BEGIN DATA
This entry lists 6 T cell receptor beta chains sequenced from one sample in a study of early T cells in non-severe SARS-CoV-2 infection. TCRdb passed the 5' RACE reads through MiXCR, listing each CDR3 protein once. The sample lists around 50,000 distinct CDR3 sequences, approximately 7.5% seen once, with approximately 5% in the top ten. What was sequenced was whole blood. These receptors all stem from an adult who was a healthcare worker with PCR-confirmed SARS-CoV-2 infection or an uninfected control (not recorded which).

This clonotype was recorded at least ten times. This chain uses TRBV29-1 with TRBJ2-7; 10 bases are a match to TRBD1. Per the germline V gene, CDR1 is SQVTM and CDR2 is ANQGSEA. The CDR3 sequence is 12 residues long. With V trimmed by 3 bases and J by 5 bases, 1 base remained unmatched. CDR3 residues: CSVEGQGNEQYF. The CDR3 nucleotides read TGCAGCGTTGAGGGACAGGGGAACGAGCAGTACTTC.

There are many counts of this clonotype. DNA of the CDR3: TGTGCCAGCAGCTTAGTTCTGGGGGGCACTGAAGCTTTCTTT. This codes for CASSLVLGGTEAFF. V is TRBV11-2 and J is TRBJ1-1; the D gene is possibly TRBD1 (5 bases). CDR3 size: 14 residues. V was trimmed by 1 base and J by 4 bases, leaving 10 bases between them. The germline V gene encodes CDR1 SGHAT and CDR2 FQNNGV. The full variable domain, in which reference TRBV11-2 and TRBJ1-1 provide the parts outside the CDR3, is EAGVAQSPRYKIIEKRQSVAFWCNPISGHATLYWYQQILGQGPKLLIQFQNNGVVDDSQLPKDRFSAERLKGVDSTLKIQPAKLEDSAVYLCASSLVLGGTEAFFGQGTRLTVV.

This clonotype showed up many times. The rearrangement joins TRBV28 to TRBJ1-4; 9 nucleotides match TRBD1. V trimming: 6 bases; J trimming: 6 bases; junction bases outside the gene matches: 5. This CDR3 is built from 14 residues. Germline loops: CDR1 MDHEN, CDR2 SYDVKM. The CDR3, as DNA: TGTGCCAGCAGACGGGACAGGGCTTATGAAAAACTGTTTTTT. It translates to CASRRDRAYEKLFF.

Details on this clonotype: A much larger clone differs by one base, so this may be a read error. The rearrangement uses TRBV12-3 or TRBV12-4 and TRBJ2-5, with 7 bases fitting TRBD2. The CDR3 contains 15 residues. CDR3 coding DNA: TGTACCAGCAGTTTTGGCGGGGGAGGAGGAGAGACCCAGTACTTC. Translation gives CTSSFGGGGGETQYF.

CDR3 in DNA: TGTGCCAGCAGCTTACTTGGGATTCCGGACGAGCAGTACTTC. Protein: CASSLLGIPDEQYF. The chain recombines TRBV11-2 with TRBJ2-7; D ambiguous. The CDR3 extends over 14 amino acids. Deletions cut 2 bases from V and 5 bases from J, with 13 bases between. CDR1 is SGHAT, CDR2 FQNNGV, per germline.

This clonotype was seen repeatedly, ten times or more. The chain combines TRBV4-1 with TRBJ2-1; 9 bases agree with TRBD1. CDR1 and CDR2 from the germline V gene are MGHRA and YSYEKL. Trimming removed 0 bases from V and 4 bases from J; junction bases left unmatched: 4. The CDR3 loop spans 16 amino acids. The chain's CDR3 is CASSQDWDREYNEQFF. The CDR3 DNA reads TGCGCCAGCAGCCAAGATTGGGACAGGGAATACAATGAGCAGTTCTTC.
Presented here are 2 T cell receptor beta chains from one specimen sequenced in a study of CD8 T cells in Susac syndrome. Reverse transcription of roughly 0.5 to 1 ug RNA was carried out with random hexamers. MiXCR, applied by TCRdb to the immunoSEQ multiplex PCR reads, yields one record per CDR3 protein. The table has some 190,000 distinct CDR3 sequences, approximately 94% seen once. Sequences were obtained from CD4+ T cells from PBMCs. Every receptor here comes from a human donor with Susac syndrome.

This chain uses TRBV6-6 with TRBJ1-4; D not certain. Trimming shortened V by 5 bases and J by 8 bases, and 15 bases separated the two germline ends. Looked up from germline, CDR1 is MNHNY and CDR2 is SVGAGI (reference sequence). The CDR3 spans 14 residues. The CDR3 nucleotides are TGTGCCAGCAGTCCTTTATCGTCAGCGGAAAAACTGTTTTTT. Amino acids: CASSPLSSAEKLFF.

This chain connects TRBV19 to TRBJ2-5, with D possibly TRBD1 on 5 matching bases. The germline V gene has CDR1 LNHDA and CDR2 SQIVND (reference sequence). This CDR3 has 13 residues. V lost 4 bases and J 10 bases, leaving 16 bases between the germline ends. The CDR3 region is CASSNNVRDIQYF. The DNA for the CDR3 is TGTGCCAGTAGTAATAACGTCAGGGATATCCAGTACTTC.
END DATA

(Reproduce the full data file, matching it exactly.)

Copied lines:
This entry lists 6 T cell receptor beta chains sequenced from one sample in a study of early T cells in non-severe SARS-CoV-2 infection. TCRdb passed the 5' RACE reads through MiXCR, listing each CDR3 protein once. The sample lists around 50,000 distinct CDR3 sequences, approximately 7.5% seen once, with approximately 5% in the top ten. What was sequenced was whole blood. These receptors all stem from an adult who was a healthcare worker with PCR-confirmed SARS-CoV-2 infection or an uninfected control (not recorded which).

This clonotype was recorded at least ten times. This chain uses TRBV29-1 with TRBJ2-7; 10 bases are a match to TRBD1. Per the germline V gene, CDR1 is SQVTM and CDR2 is ANQGSEA. The CDR3 sequence is 12 residues long. With V trimmed by 3 bases and J by 5 bases, 1 base remained unmatched. CDR3 residues: CSVEGQGNEQYF. The CDR3 nucleotides read TGCAGCGTTGAGGGACAGGGGAACGAGCAGTACTTC.

There are many counts of this clonotype. DNA of the CDR3: TGTGCCAGCAGCTTAGTTCTGGGGGGCACTGAAGCTTTCTTT. This codes for CASSLVLGGTEAFF. V is TRBV11-2 and J is TRBJ1-1; the D gene is possibly TRBD1 (5 bases). CDR3 size: 14 residues. V was trimmed by 1 base and J by 4 bases, leaving 10 bases between them. The germline V gene encodes CDR1 SGHAT and CDR2 FQNNGV. The full variable domain, in which reference TRBV11-2 and TRBJ1-1 provide the parts outside the CDR3, is EAGVAQSPRYKIIEKRQSVAFWCNPISGHATLYWYQQILGQGPKLLIQFQNNGVVDDSQLPKDRFSAERLKGVDSTLKIQPAKLEDSAVYLCASSLVLGGTEAFFGQGTRLTVV.

This clonotype showed up many times. The rearrangement joins TRBV28 to TRBJ1-4; 9 nucleotides match TRBD1. V trimming: 6 bases; J trimming: 6 bases; junction bases outside the gene matches: 5. This CDR3 is built from 14 residues. Germline loops: CDR1 MDHEN, CDR2 SYDVKM. The CDR3, as DNA: TGTGCCAGCAGACGGGACAGGGCTTATGAAAAACTGTTTTTT. It translates to CASRRDRAYEKLFF.

Details on this clonotype: A much larger clone differs by one base, so this may be a read error. The rearrangement uses TRBV12-3 or TRBV12-4 and TRBJ2-5, with 7 bases fitting TRBD2. The CDR3 contains 15 residues. CDR3 coding DNA: TGTACCAGCAGTTTTGGCGGGGGAGGAGGAGAGACCCAGTACTTC. Translation gives CTSSFGGGGGETQYF.

CDR3 in DNA: TGTGCCAGCAGCTTACTTGGGATTCCGGACGAGCAGTACTTC. Protein: CASSLLGIPDEQYF. The chain recombines TRBV11-2 with TRBJ2-7; D ambiguous. The CDR3 extends over 14 amino acids. Deletions cut 2 bases from V and 5 bases from J, with 13 bases between. CDR1 is SGHAT, CDR2 FQNNGV, per germline.

This clonotype was seen repeatedly, ten times or more. The chain combines TRBV4-1 with TRBJ2-1; 9 bases agree with TRBD1. CDR1 and CDR2 from the germline V gene are MGHRA and YSYEKL. Trimming removed 0 bases from V and 4 bases from J; junction bases left unmatched: 4. The CDR3 loop spans 16 amino acids. The chain's CDR3 is CASSQDWDREYNEQFF. The CDR3 DNA reads TGCGCCAGCAGCCAAGATTGGGACAGGGAATACAATGAGCAGTTCTTC.
Presented here are 2 T cell receptor beta chains from one specimen sequenced in a study of CD8 T cells in Susac syndrome. Reverse transcription of roughly 0.5 to 1 ug RNA was carried out with random hexamers. MiXCR, applied by TCRdb to the immunoSEQ multiplex PCR reads, yields one record per CDR3 protein. The table has some 190,000 distinct CDR3 sequences, approximately 94% seen once. Sequences were obtained from CD4+ T cells from PBMCs. Every receptor here comes from a human donor with Susac syndrome.

This chain uses TRBV6-6 with TRBJ1-4; D not certain. Trimming shortened V by 5 bases and J by 8 bases, and 15 bases separated the two germline ends. Looked up from germline, CDR1 is MNHNY and CDR2 is SVGAGI (reference sequence). The CDR3 spans 14 residues. The CDR3 nucleotides are TGTGCCAGCAGTCCTTTATCGTCAGCGGAAAAACTGTTTTTT. Amino acids: CASSPLSSAEKLFF.

This chain connects TRBV19 to TRBJ2-5, with D possibly TRBD1 on 5 matching bases. The germline V gene has CDR1 LNHDA and CDR2 SQIVND (reference sequence). This CDR3 has 13 residues. V lost 4 bases and J 10 bases, leaving 16 bases between the germline ends. The CDR3 region is CASSNNVRDIQYF. The DNA for the CDR3 is TGTGCCAGTAGTAATAACGTCAGGGATATCCAGTACTTC.